# Calculating Time Difference

at the start and end of my program, I have

``````from time import strftime
print int(strftime("%Y-%m-%d %H:%M:%S")

Y1=int(strftime("%Y"))
m1=int(strftime("%m"))
d1=int(strftime("%d"))
H1=int(strftime("%H"))
M1=int(strftime("%M"))
S1=int(strftime("%S"))

Y2=int(strftime("%Y"))
m2=int(strftime("%m"))
d2=int(strftime("%d"))
H2=int(strftime("%H"))
M2=int(strftime("%M"))
S2=int(strftime("%S"))

print "Difference is:"+str(Y2-Y1)+":"+str(m2-m1)+":"+str(d2-d1)\
+" "+str(H2-H1)+":"+str(M2-M1)+":"+str(S2-S1)
``````

But when I tried to get the difference, I get syntax errors.... I am doing a few things wrong, but I'm not sure what is going on...

Basically, I just want to store a time in a variable at the start of my program, then store a 2nd time in a second variable near the end, then at the last bit of the program, compute the difference and display it. I am not trying to time a function speed. I am trying to log how long it took for a user to progress through some menus. What is the best way to do this?

• Think about what happens if the user starts at 8:59:34 and finishes at 9:10:12 Aug 6, 2010 at 19:16

The `datetime` module will do all the work for you:

``````>>> import datetime
>>> a = datetime.datetime.now()
>>> # ...wait a while...
>>> b = datetime.datetime.now()
>>> print(b-a)
0:03:43.984000
``````

If you don't want to display the microseconds, just use (as gnibbler suggested):

``````>>> a = datetime.datetime.now().replace(microsecond=0)
>>> b = datetime.datetime.now().replace(microsecond=0)
>>> print(b-a)
0:03:43
``````
• @gnibbler: Hey, nice. Much better than messing with string indices. Aug 7, 2010 at 3:59
• you can use c=b-a ,str(c) to get '0:03:43' string May 9, 2017 at 9:08
• One flaw: Doesn't use monotonic time. I suppose the difference will be wrong when transitioning to/from daylight saving time, and whenever ntpd adjusts your clock. Apr 24, 2018 at 14:05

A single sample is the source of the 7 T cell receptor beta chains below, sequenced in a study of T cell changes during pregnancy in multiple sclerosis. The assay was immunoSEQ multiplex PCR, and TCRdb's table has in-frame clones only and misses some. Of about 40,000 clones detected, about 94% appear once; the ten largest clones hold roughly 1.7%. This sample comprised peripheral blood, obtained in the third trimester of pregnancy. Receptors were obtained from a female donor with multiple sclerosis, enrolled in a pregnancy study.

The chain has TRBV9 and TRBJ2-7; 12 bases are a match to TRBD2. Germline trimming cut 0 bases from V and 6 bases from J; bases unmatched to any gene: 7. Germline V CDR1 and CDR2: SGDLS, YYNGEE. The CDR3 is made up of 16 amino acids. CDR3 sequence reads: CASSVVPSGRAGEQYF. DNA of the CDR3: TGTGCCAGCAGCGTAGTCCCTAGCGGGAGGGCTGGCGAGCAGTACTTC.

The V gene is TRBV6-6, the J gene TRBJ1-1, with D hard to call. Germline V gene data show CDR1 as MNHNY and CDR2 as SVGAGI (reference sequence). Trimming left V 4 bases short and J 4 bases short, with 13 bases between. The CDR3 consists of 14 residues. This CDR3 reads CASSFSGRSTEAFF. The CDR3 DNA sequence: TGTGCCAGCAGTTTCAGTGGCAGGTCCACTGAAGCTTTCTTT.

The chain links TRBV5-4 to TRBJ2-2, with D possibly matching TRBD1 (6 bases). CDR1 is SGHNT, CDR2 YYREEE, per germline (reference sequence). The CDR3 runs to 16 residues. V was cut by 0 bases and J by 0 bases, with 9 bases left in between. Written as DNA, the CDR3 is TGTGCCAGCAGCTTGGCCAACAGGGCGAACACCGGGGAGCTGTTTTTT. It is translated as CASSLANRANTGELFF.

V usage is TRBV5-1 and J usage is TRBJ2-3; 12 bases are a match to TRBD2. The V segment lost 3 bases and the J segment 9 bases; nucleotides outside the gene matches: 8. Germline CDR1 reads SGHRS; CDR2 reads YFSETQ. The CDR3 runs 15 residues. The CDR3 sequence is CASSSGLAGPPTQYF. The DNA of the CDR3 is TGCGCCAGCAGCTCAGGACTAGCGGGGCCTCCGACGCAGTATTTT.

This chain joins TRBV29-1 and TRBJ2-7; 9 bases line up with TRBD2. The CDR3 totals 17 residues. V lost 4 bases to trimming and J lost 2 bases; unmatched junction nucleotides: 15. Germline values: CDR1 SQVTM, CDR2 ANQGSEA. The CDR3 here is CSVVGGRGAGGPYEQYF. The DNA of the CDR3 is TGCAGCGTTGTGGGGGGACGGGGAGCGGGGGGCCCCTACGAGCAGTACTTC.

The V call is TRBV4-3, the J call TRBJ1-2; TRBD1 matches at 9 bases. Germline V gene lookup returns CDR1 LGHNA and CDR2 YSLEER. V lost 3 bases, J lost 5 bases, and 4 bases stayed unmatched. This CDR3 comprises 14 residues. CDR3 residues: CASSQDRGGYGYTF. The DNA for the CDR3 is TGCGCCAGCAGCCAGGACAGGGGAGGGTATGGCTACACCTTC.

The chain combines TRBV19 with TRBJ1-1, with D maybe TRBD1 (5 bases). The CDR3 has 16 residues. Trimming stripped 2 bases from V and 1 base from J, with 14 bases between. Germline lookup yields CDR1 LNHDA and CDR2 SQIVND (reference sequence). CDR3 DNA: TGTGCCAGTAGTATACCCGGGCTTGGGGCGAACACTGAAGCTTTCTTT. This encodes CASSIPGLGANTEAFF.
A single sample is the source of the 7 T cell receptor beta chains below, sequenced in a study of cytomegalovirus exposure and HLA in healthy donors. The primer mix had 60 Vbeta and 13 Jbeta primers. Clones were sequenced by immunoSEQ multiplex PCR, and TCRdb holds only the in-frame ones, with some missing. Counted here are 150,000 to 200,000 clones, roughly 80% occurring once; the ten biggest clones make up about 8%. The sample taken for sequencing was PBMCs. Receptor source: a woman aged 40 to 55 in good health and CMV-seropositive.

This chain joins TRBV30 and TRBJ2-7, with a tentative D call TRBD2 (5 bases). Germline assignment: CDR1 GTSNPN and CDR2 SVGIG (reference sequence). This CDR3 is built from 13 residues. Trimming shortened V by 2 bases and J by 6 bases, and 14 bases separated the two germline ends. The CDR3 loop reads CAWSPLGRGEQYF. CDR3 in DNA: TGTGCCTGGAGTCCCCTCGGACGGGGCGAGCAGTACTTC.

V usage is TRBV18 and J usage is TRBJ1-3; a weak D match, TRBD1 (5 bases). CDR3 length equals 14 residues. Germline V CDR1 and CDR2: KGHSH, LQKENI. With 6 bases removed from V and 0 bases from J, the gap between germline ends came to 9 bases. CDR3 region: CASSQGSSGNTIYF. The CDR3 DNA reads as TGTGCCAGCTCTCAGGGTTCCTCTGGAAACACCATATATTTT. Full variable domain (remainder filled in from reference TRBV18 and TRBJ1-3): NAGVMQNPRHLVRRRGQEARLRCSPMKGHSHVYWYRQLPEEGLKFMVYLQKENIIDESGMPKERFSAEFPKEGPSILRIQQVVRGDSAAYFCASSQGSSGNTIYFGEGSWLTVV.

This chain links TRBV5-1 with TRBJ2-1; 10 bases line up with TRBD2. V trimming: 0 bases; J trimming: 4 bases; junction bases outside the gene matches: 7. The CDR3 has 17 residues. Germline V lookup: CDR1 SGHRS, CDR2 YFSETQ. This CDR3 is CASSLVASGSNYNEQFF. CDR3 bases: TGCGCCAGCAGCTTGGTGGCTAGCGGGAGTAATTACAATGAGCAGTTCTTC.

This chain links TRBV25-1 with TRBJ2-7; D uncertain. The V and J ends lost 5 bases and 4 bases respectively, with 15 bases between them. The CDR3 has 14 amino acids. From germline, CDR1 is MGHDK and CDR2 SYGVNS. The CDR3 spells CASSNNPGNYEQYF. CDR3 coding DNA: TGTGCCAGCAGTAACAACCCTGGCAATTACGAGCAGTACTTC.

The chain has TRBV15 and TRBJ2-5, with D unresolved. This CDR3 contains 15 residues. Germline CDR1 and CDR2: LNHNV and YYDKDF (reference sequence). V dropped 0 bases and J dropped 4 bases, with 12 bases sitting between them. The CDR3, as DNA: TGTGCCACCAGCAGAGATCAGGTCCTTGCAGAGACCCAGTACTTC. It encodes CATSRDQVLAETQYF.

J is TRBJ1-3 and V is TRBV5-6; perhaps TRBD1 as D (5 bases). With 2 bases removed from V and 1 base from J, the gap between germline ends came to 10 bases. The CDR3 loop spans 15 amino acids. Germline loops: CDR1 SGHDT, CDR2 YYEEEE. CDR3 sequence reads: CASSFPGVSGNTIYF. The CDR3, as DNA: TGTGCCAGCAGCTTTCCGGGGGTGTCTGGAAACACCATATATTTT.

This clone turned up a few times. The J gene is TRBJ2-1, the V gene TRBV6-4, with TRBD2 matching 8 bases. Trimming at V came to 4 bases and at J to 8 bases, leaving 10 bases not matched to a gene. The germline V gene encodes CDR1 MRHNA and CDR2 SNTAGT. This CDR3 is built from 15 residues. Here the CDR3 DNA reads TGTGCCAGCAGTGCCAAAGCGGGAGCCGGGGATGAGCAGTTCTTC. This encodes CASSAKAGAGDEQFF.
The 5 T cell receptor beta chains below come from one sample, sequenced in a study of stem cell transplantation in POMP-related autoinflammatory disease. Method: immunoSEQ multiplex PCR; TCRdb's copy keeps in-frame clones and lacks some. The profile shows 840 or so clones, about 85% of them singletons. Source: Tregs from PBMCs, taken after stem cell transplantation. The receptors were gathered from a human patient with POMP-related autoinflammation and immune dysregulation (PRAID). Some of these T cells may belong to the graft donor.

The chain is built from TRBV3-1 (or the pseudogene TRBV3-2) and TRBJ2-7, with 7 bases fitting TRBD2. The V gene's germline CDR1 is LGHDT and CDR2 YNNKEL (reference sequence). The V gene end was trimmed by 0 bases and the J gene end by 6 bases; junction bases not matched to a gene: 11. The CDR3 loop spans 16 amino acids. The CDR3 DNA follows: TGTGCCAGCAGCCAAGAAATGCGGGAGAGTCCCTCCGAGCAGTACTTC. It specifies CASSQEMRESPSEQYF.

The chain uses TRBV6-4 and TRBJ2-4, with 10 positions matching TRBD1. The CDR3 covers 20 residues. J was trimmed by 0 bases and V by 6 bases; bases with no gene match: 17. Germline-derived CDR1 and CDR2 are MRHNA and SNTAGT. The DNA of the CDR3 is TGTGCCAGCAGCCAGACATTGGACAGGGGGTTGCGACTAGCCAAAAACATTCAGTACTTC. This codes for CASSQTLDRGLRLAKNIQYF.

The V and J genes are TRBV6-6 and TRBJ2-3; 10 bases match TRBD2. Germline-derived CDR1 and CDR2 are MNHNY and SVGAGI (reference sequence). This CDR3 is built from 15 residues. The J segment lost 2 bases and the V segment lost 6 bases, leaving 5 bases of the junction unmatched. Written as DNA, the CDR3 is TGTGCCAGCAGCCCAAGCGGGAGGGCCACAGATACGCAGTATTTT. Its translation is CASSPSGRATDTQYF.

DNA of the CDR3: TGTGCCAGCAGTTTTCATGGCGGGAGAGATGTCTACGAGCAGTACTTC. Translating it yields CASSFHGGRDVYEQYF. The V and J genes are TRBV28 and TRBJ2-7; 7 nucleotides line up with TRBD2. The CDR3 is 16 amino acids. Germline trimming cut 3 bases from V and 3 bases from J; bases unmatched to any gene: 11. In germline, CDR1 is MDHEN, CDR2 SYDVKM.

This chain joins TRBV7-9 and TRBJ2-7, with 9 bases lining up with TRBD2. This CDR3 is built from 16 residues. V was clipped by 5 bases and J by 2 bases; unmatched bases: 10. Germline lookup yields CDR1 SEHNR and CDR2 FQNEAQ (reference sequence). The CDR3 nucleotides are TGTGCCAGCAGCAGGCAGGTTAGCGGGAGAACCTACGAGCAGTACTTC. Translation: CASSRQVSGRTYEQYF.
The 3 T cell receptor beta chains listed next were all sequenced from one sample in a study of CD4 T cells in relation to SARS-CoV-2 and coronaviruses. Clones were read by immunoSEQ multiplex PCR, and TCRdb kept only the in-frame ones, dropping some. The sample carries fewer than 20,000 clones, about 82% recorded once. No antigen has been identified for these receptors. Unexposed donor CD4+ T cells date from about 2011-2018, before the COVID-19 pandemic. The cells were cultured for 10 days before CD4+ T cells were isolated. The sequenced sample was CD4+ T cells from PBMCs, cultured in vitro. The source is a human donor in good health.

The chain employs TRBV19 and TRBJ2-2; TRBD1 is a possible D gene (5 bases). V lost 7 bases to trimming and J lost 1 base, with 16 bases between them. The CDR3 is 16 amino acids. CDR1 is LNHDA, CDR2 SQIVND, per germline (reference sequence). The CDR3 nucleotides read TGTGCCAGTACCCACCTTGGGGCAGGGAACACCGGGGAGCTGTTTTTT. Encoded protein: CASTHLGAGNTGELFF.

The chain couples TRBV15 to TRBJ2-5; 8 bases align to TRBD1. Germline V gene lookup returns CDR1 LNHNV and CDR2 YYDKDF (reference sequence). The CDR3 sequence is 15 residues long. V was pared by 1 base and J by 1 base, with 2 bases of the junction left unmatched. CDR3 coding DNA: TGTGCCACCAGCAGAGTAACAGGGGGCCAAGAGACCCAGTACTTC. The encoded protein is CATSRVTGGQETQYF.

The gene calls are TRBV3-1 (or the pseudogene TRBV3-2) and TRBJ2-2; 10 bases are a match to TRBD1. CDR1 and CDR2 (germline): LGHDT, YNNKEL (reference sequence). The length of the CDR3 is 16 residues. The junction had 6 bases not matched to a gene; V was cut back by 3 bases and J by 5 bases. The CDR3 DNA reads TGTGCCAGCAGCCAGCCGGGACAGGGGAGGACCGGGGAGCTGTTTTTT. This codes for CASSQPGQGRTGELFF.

``````from time import time

start_time = time()
...

end_time = time()
seconds_elapsed = end_time - start_time

hours, rest = divmod(seconds_elapsed, 3600)
minutes, seconds = divmod(rest, 60)
``````

You cannot calculate the differences separately ... what difference would that yield for 7:59 and 8:00 o'clock? Try

``````import time
time.time()
``````

which gives you the seconds since the start of the epoch.

You can then get the intermediate time with something like

``````timestamp1 = time.time()
timestamp2 = time.time()
print "This took %.2f seconds" % (timestamp2 - timestamp1)
``````
• This is the simplest way.
– Lane
May 11 at 8:52

Both time.monotonic() and time.monotonic_ns() are correct. Correct as in monotonic.

``````>>> import time
>>>
>>> time.monotonic()
452782.067158593
>>>
>>> t0 = time.monotonic()
>>> time.sleep(1)
>>> t1 = time.monotonic()
>>> print(t1 - t0)
1.001658110995777
``````

Regardless of language, monotonic time is the right answer, and real time is the wrong answer. The difference is that monotonic time is supposed to give a consistent answer when measuring durations, while real time isn't, as real time may be adjusted – indeed needs to be adjusted – to keep up with reality. Monotonic time is usually the computer's uptime.

As such, time.time() and datetime.now() are wrong ways to do this.

Python also has time.perf_counter() and time.perf_counter_ns(), which are specified to have the highest available resolution, but aren't guarranteed to be monotonic. On PC hardware, though, both typically have nanosecond resolution.

Here is a piece of code to do so:

def(StringChallenge(str1)):

``````#str1 = str1[1:-1]
h1 = 0
h2 = 0
m1 = 0
m2 = 0

def time_dif(h1,m1,h2,m2):
if(h1 == h2):
return m2-m1
else:
return ((h2-h1-1)*60 + (60-m1) + m2)
count_min = 0

if str1 == ':':
h1=int(str1[:1])
m1=int(str1[2:4])
else:
h1=int(str1[:2])
m1=int(str1[3:5])

if str1[-7] == '-':
h2=int(str1[-6])
m2=int(str1[-4:-2])
else:
h2=int(str1[-7:-5])
m2=int(str1[-4:-2])

if h1 == 12:
h1 = 0
if h2 == 12:
h2 = 0

if "am" in str1[:8]:
flag1 = 0
else:
flag1= 1

if "am" in str1[7:]:
flag2 = 0
else:
flag2 = 1

if flag1 == flag2:
if h2 > h1 or (h2 == h1 and m2 >= m1):
count_min += time_dif(h1,m1,h2,m2)
else:
count_min += 1440 - time_dif(h2,m2,h1,m1)
else:
count_min += (12-h1-1)*60
count_min += (60 - m1)
count_min += (h2*60)+m2

return count_min
``````
• Welcome to StackOverflow. While this code may solve the question, including an explanation of how and why this solves the problem would really help to improve the quality of your post, and probably result in more up-votes. Remember that you are answering the question for readers in the future, not just the person asking now. Please edit your answer to add explanations and give an indication of what limitations and assumptions apply.
– Ruli
Nov 27, 2020 at 9:42